STEMNow Kicks Off with Flair

Hundreds of future scientists and engineers get inspired during program launch


Summer is in full swing, and NYU Tandon School of Engineering’s Center for K12 STEM Education is making sure New York City kids avoid the dreaded summer slump. Through a number of free programs, nearly 100 NYU Tandon faculty, students, and alumni are inspiring excitement about STEM education in students and teachers alike.

On July 13, more than 300 children and instructors attended the 2016 STEMNow Kick-off Luncheon to listen to encouraging welcome speeches made by NYU Tandon Dean Katepalli Sreenivasan, Borough President of Brooklyn Eric Adams, and New York City Schools Chancellor Carmen Fariña.

Although the speakers shared concern over the future of society, they commended participants for their involvement in STEM education which they believe is a key component to a better and smarter world. Dean Sreenivasan addressed the crowd, who was thrilled to be participating in the programs. “I am so glad to see so many participants who are here to find new and exciting ways to challenge themselves as they pursue educations and careers in STEM fields,” he said. “The teachers here are committed to learning the most interesting means of teaching STEM in the classroom so that the next generation of STEM thinkers, leaders, and doers is prepared to create and work with technology in service to society.”

New York City Schools Chancellor Carmen Fariña addresses a packed house at the STEMNow launch

New York City Schools Chancellor Carmen Fariña addresses a packed house at the STEMNow launch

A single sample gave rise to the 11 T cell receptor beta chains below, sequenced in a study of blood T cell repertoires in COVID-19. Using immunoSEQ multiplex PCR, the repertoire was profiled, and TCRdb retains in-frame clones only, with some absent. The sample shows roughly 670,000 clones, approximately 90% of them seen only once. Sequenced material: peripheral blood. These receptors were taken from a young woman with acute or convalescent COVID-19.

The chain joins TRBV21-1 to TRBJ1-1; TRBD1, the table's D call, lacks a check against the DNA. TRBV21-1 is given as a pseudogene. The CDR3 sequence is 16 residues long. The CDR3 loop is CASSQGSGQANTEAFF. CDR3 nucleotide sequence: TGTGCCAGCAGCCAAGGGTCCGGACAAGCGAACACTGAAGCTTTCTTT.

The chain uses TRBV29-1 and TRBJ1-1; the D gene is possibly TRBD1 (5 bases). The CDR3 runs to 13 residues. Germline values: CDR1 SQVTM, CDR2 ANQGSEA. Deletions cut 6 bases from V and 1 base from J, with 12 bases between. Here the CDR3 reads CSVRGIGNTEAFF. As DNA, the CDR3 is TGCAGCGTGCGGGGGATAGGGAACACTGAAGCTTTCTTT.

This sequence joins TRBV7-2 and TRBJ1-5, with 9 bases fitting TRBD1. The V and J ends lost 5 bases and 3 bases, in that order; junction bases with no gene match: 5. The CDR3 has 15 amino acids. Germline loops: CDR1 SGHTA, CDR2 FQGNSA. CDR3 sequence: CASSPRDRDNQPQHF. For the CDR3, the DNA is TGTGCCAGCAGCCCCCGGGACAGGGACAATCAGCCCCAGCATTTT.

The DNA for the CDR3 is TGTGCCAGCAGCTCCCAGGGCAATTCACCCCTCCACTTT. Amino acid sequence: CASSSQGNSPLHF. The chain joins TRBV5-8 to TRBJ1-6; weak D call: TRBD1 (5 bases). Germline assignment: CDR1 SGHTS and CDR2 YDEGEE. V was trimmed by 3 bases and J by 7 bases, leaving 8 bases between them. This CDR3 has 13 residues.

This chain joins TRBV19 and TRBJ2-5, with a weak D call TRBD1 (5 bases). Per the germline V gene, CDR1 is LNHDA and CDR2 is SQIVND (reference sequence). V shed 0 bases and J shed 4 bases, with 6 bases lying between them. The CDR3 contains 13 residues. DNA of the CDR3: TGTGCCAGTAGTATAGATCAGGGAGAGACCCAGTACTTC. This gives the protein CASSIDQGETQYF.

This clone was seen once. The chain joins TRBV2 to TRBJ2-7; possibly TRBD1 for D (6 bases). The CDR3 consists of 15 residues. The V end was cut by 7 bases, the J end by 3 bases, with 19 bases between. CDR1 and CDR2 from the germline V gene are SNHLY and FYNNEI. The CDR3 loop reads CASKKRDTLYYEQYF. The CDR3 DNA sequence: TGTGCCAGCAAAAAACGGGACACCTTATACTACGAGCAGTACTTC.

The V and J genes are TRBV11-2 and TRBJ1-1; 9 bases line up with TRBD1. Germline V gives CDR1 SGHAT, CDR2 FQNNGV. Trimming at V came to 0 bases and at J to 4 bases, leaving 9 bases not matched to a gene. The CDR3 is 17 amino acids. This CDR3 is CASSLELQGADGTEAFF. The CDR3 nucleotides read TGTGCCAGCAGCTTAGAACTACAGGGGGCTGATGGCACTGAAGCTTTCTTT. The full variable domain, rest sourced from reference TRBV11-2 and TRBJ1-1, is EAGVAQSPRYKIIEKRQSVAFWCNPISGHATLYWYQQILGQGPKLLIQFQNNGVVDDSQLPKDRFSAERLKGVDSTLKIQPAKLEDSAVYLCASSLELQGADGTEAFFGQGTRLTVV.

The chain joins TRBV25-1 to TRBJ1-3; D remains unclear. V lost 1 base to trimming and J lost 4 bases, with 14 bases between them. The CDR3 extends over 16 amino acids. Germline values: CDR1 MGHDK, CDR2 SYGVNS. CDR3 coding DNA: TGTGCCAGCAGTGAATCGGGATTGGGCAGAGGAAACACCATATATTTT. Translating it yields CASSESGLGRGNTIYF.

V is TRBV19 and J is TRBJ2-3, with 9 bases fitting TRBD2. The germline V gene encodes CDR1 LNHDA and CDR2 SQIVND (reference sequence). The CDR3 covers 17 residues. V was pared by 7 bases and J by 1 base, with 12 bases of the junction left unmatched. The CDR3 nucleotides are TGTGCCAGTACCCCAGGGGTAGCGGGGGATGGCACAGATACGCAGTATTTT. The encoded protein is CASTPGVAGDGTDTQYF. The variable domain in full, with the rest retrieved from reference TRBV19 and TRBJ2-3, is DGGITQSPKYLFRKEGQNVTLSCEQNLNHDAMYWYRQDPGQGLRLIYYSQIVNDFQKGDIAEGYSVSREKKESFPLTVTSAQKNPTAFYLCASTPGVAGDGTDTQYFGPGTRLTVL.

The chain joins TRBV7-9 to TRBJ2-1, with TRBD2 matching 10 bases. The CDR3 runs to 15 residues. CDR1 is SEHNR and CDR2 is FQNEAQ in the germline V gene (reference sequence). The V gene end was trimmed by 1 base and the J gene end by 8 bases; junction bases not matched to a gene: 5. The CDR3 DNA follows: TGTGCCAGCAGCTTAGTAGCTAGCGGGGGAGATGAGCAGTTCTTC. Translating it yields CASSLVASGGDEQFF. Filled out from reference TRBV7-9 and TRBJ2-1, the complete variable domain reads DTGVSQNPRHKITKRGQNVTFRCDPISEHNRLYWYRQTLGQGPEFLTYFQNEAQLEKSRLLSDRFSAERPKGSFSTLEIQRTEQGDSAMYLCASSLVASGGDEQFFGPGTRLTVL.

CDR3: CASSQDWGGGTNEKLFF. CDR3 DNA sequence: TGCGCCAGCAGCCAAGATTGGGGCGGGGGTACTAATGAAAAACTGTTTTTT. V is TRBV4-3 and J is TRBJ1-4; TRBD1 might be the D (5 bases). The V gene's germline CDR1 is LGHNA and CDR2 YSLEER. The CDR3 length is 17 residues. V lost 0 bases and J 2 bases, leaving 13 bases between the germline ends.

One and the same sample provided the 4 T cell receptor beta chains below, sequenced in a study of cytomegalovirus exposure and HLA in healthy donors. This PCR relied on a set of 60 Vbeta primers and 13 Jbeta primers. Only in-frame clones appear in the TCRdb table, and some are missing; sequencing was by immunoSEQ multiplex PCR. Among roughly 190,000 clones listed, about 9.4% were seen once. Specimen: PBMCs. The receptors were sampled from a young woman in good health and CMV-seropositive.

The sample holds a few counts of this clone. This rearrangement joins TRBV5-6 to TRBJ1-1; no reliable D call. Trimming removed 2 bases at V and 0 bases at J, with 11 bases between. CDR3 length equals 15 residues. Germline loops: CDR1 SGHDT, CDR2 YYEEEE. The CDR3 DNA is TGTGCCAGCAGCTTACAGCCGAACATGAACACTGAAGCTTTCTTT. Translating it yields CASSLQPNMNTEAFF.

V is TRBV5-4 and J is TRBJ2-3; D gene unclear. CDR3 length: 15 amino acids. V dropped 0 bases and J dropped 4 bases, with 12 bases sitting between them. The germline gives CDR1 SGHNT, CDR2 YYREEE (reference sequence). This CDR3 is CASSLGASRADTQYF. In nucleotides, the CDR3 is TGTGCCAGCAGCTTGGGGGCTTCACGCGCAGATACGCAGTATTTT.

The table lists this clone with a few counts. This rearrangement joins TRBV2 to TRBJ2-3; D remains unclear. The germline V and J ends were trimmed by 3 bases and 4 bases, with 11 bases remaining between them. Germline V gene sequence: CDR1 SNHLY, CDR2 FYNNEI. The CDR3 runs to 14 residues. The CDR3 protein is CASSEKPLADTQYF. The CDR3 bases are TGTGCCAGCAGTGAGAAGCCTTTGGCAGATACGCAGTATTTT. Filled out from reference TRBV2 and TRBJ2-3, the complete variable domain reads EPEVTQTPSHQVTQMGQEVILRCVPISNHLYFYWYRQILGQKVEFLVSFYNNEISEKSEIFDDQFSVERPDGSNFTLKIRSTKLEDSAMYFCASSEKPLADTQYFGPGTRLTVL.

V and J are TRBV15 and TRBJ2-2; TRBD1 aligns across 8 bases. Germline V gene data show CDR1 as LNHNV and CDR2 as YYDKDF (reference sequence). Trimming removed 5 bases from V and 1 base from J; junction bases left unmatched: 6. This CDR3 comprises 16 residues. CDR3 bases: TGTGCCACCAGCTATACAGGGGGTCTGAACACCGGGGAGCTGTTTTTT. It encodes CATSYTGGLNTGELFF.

The importance of STEM education was echoed by Chancellor Fariña, who vigorously supports STEMNow programs. She praised NYU Tandon’s efforts to further STEM education and knowledge and made a strong call to action for students, parents, and teachers alike to more fully immerse themselves in STEM. She no longer wants STEM to be optional in schools, but rather to be a core part of the course curriculum. She believes, as she explained, “STEM is about critical thinking and problem solving. The world changes day by day and if we don’t change the way we think and what we do, we are not going to be prepared.”

Borough President Adams proved to be an uplifting and inspiring speaker. He exhorted the students in attendance: “Be bold. Be unafraid. Be true. Be you. Most importantly, realize that you can create technology that will change the entire globe. This is a great time and a great moment and a great opportunity that is taking place. Seize the moment and what you have available to make this globe go in the right direction.”

Opportunities abound with STEMNow programs, and as Chancellor Fariña pointed out during her speech, NYU’s programming is doing an admirable job of bringing STEM education to minorities, children with special needs, and those who are financially disadvantaged. Some programs, such as GenCyber, introduce STEM fields with gender imbalances, such as cybersecurity, to young women. Angelica Zverovich and Joyce Feng, 11th and 12th graders respectively, are participants in that program. They have been thoroughly enjoying the experience and eagerly explained how they recently learned hacking techniques and coding. “We have learned how to use Python, Javascript, and HTML,” they said. “Those are really cool, the syntax is really simple and the languages are very similar so they are very easy to learn. We have also learned encryption and decryption and today we learned how to encrypt messages inside photos and images.”

 GenCyber participants Angelica Zverovich (top, far left) and Joyce Feng (top, center) along with other STEMNow particpants

GenCyber participants Angelica Zverovich (top, far left) and Joyce Feng (top, center) along with other STEMNow participants

In closing, Dean Sreenivasan reminded everyone of the words of one alum, James Truslow Adams, who coined the phrase “the American Dream.” “He spoke of a dream that allowed each person, male or female, to achieve their utmost, regardless of social standing and wealth,” Sreenivasan said. “We should all aspire to such goals.”

Annaluz Cabrera
Steinhardt School of Culture, Education, and Human Development
B.S. in Media Culture and Communications, Class of 2018